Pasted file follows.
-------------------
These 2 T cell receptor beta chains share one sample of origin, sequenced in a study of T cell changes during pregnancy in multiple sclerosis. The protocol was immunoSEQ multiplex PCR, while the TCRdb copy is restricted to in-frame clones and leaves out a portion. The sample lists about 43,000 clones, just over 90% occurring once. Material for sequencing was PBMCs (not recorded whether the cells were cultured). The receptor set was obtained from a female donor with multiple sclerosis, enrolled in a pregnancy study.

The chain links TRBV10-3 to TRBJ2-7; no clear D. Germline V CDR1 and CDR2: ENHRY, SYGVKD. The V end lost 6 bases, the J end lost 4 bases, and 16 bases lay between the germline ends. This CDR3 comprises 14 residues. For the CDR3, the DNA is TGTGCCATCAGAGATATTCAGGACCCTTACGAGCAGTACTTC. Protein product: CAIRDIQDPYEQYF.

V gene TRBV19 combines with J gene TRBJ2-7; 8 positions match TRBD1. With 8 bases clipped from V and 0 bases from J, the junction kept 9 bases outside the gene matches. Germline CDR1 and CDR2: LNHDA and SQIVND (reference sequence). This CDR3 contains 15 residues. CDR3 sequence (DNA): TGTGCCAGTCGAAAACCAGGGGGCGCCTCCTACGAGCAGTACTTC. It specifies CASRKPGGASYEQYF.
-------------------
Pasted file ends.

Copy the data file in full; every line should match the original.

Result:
These 2 T cell receptor beta chains share one sample of origin, sequenced in a study of T cell changes during pregnancy in multiple sclerosis. The protocol was immunoSEQ multiplex PCR, while the TCRdb copy is restricted to in-frame clones and leaves out a portion. The sample lists about 43,000 clones, just over 90% occurring once. Material for sequencing was PBMCs (not recorded whether the cells were cultured). The receptor set was obtained from a female donor with multiple sclerosis, enrolled in a pregnancy study.

The chain links TRBV10-3 to TRBJ2-7; no clear D. Germline V CDR1 and CDR2: ENHRY, SYGVKD. The V end lost 6 bases, the J end lost 4 bases, and 16 bases lay between the germline ends. This CDR3 comprises 14 residues. For the CDR3, the DNA is TGTGCCATCAGAGATATTCAGGACCCTTACGAGCAGTACTTC. Protein product: CAIRDIQDPYEQYF.

V gene TRBV19 combines with J gene TRBJ2-7; 8 positions match TRBD1. With 8 bases clipped from V and 0 bases from J, the junction kept 9 bases outside the gene matches. Germline CDR1 and CDR2: LNHDA and SQIVND (reference sequence). This CDR3 contains 15 residues. CDR3 sequence (DNA): TGTGCCAGTCGAAAACCAGGGGGCGCCTCCTACGAGCAGTACTTC. It specifies CASRKPGGASYEQYF.